Scandinavian Realm

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Det Skandinaviske (Oldenborgiske) Riksfællegsskap
The Commonwealth of the Scandinavian (Oldenburg) Realm
Conventional short name:
Local: Riksfællegsskapet
English: The Scandinavian Realm
State flag of Scandinavian Realm
National motto: "Rikets Styrke med Guds Hjælp og Folkets Kjærlighet"
"The Strength of the Realm with God's Help and the Love of the People"
 Official: Riksmål, Bengali, Finnish, Gadangme, Low Saxon, Greenlandic Inuit, Icelandic, Mandarin, Mon, Negerhollands (Cruzan), Qvenish, Same, Tamil, Thai
 Others: High German, North Frisian, East Frisian, Føtish, Akan, Ewe, Balante, Nicobarese languages, Andamanese languages, Karen, Malay
 Capital: Administrative: Gøteborg
Royal: Køpenhavn
 Other: Akra, Bolama, Charlotte Amalie (destroyed by atomic blast in 2004), Christiania, Kiel, Lybæk, Martaban, Stockholm, Xrirampur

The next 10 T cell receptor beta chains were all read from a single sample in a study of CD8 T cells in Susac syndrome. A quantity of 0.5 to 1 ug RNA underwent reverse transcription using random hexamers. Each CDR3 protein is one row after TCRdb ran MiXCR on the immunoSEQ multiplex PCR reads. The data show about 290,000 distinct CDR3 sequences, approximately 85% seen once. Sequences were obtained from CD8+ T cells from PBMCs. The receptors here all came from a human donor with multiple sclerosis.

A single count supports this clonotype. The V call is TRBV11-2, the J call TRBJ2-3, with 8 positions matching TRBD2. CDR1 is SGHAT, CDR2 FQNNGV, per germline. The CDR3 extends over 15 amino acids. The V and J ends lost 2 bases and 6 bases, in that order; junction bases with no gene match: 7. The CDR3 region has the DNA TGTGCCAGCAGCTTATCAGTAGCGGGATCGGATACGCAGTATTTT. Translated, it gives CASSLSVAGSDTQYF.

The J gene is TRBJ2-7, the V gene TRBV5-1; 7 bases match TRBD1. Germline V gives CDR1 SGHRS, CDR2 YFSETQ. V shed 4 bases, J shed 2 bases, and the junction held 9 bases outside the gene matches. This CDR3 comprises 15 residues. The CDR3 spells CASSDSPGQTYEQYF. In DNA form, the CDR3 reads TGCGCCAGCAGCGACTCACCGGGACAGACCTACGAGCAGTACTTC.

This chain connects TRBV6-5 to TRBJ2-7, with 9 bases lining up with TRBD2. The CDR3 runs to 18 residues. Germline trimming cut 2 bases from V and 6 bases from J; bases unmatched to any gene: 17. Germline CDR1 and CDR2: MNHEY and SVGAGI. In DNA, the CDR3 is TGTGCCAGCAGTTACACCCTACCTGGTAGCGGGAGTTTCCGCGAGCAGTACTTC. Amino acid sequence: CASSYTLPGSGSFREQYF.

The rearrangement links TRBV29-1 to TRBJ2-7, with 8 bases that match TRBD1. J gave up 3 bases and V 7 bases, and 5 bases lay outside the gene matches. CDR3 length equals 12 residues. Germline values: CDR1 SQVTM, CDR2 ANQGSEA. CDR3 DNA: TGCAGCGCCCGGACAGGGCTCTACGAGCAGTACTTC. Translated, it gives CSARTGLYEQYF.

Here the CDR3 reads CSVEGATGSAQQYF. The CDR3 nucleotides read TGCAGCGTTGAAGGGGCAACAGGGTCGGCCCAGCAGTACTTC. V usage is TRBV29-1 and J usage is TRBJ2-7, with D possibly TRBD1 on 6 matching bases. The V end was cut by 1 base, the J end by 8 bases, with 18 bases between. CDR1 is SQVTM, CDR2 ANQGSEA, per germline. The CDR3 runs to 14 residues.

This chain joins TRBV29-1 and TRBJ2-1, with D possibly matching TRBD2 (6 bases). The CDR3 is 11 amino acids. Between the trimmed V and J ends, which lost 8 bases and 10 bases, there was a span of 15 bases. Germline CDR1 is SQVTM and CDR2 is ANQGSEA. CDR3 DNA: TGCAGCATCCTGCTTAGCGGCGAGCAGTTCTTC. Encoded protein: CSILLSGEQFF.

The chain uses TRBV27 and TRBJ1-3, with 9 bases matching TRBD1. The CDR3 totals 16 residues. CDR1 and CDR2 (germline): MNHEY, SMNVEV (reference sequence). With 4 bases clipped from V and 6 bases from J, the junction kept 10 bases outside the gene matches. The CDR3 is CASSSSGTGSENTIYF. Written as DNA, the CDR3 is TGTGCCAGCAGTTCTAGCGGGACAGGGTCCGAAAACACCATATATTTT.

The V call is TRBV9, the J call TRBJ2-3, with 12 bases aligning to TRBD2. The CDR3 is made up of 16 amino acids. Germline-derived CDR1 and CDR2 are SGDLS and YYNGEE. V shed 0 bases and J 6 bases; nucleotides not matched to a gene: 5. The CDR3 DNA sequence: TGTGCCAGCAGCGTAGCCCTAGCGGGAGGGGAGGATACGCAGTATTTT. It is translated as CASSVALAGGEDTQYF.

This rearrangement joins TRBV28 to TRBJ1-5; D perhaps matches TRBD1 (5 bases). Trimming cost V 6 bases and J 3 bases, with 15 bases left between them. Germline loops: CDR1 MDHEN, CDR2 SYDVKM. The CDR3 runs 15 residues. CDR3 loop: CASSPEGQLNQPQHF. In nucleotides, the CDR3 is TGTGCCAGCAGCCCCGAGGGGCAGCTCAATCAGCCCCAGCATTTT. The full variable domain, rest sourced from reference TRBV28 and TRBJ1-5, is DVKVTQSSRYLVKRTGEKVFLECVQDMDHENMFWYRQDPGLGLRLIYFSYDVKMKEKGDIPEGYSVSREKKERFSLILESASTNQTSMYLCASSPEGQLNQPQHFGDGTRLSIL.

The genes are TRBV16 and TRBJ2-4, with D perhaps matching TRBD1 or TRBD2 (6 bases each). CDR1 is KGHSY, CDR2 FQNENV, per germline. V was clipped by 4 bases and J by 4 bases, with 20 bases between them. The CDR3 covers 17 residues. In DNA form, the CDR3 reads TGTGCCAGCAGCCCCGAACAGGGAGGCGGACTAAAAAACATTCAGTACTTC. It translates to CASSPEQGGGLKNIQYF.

Archqueen: Her Majesty Margrethe II
Chancellor: Åge Ovesen Høgh-Guldberg (Høgre Party)
Area: AREA
Population: 35 million Scandinavians
Currency: Riksdaler SI (Specie) = (subdivisions vary between SR states).

General Facts

A map of the Scandinavian Realm
  • Major (State-recognized) Religions: Evangelic Lutheran (official), Buddhism, Hinduism, Roman Catholicism, Æsetro.


Det Skandinaviske Riksfællegsskap (the Commonwealth of the Scandinavian Realm, henceforth the SR) is a multi-national state composed of independent national states in personal union with the Oldenburg monarchy residing in Køpenhavn (Copenhagen), Denmark. The national states include the Scandinavian countries and their former colonies and protectorates: